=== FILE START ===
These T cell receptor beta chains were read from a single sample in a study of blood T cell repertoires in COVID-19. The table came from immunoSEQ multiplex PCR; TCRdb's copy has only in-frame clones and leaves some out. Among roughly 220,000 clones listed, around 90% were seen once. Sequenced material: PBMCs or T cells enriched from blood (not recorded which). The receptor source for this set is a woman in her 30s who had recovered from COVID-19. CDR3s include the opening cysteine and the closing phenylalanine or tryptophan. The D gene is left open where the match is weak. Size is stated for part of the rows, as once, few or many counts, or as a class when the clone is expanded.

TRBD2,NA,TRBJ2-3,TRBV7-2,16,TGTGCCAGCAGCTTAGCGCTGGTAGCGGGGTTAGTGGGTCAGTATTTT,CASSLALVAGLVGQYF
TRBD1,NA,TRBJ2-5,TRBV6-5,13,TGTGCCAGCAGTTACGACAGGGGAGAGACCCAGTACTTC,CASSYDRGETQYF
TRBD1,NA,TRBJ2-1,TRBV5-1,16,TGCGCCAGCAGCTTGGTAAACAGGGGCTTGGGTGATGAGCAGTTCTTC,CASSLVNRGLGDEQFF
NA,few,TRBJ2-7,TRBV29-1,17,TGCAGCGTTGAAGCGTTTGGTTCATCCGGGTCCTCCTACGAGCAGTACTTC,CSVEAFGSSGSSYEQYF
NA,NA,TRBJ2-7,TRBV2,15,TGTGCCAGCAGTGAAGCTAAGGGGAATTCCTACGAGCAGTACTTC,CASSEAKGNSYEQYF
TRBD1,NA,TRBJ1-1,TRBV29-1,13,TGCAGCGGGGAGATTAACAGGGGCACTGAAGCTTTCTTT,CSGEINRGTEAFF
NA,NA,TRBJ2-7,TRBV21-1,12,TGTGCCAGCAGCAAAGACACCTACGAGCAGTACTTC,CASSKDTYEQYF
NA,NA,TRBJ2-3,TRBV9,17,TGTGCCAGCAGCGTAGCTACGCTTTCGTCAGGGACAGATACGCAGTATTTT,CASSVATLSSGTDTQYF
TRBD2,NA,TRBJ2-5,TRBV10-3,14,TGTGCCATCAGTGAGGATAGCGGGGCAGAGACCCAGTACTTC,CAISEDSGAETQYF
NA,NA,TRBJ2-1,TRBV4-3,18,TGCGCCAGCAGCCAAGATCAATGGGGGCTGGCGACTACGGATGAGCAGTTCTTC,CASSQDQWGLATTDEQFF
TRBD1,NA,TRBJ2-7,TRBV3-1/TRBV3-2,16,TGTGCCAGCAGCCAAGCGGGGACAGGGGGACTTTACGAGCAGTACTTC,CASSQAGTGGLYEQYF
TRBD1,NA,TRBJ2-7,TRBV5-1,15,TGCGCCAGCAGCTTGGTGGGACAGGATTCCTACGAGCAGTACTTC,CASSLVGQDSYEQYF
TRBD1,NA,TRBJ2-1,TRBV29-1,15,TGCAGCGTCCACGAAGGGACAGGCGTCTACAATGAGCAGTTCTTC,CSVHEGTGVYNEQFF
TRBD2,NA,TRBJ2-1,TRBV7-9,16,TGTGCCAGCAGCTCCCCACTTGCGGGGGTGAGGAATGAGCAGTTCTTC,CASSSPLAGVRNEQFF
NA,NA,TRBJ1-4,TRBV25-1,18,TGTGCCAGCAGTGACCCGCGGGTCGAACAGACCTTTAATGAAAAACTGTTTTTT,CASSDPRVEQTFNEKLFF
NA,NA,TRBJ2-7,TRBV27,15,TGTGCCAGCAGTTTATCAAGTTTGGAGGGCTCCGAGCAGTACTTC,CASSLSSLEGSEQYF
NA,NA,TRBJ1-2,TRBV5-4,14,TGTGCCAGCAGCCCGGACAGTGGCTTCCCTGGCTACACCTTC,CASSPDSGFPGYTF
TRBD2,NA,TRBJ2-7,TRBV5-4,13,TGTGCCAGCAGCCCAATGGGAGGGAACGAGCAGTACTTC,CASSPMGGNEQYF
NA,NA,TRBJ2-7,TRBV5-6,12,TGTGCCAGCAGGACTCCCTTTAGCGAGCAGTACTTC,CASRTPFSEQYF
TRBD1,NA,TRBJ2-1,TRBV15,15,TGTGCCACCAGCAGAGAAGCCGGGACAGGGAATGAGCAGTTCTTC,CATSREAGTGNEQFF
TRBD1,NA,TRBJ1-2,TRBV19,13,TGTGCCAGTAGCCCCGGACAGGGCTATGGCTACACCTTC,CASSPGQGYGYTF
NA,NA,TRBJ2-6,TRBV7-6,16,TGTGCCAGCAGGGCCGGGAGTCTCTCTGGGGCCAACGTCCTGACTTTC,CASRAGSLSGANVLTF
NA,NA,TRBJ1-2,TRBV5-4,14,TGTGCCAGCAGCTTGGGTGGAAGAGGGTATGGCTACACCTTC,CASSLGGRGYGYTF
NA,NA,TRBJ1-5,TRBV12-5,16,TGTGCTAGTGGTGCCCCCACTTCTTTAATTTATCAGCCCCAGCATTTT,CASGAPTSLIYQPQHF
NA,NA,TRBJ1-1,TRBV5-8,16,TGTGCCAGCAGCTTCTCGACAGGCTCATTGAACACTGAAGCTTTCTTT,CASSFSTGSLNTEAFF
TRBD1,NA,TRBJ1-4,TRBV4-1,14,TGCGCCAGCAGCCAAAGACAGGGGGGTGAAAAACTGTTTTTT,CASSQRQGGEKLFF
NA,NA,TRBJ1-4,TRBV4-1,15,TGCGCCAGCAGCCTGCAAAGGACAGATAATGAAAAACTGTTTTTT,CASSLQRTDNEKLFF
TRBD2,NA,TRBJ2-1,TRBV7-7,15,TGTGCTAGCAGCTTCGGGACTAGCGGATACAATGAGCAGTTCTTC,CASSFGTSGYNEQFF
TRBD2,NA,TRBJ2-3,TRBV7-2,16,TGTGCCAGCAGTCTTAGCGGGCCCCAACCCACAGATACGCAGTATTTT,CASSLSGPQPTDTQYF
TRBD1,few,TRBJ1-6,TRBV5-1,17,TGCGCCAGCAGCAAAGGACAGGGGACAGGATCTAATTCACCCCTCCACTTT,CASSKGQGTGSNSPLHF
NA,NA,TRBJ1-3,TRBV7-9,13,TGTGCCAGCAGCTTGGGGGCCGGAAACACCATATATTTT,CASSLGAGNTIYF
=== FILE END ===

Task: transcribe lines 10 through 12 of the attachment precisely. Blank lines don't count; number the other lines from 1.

TRBD2,NA,TRBJ2-5,TRBV10-3,14,TGTGCCATCAGTGAGGATAGCGGGGCAGAGACCCAGTACTTC,CAISEDSGAETQYF
NA,NA,TRBJ2-1,TRBV4-3,18,TGCGCCAGCAGCCAAGATCAATGGGGGCTGGCGACTACGGATGAGCAGTTCTTC,CASSQDQWGLATTDEQFF
TRBD1,NA,TRBJ2-7,TRBV3-1/TRBV3-2,16,TGTGCCAGCAGCCAAGCGGGGACAGGGGGACTTTACGAGCAGTACTTC,CASSQAGTGGLYEQYF